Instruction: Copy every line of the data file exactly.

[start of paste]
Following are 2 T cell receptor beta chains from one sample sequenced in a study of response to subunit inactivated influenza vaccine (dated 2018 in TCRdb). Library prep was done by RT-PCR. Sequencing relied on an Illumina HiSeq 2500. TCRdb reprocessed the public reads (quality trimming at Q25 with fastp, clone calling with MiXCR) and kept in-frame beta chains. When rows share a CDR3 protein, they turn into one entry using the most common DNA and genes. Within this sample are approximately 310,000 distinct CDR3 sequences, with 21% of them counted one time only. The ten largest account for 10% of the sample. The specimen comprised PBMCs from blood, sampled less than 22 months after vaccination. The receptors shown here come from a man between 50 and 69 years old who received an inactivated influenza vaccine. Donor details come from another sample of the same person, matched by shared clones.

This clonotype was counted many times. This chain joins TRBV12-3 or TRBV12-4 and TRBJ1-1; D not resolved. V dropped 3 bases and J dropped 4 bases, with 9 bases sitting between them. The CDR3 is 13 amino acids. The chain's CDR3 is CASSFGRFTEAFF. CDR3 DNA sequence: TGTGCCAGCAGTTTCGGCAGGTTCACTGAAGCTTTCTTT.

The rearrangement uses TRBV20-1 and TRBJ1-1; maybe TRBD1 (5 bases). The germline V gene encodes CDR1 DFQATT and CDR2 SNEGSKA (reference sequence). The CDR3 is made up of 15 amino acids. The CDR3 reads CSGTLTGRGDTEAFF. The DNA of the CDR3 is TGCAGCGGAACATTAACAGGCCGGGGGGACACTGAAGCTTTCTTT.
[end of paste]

Following are 2 T cell receptor beta chains from one sample sequenced in a study of response to subunit inactivated influenza vaccine (dated 2018 in TCRdb). Library prep was done by RT-PCR. Sequencing relied on an Illumina HiSeq 2500. TCRdb reprocessed the public reads (quality trimming at Q25 with fastp, clone calling with MiXCR) and kept in-frame beta chains. When rows share a CDR3 protein, they turn into one entry using the most common DNA and genes. Within this sample are approximately 310,000 distinct CDR3 sequences, with 21% of them counted one time only. The ten largest account for 10% of the sample. The specimen comprised PBMCs from blood, sampled less than 22 months after vaccination. The receptors shown here come from a man between 50 and 69 years old who received an inactivated influenza vaccine. Donor details come from another sample of the same person, matched by shared clones.

This clonotype was counted many times. This chain joins TRBV12-3 or TRBV12-4 and TRBJ1-1; D not resolved. V dropped 3 bases and J dropped 4 bases, with 9 bases sitting between them. The CDR3 is 13 amino acids. The chain's CDR3 is CASSFGRFTEAFF. CDR3 DNA sequence: TGTGCCAGCAGTTTCGGCAGGTTCACTGAAGCTTTCTTT.

The rearrangement uses TRBV20-1 and TRBJ1-1; maybe TRBD1 (5 bases). The germline V gene encodes CDR1 DFQATT and CDR2 SNEGSKA (reference sequence). The CDR3 is made up of 15 amino acids. The CDR3 reads CSGTLTGRGDTEAFF. The DNA of the CDR3 is TGCAGCGGAACATTAACAGGCCGGGGGGACACTGAAGCTTTCTTT.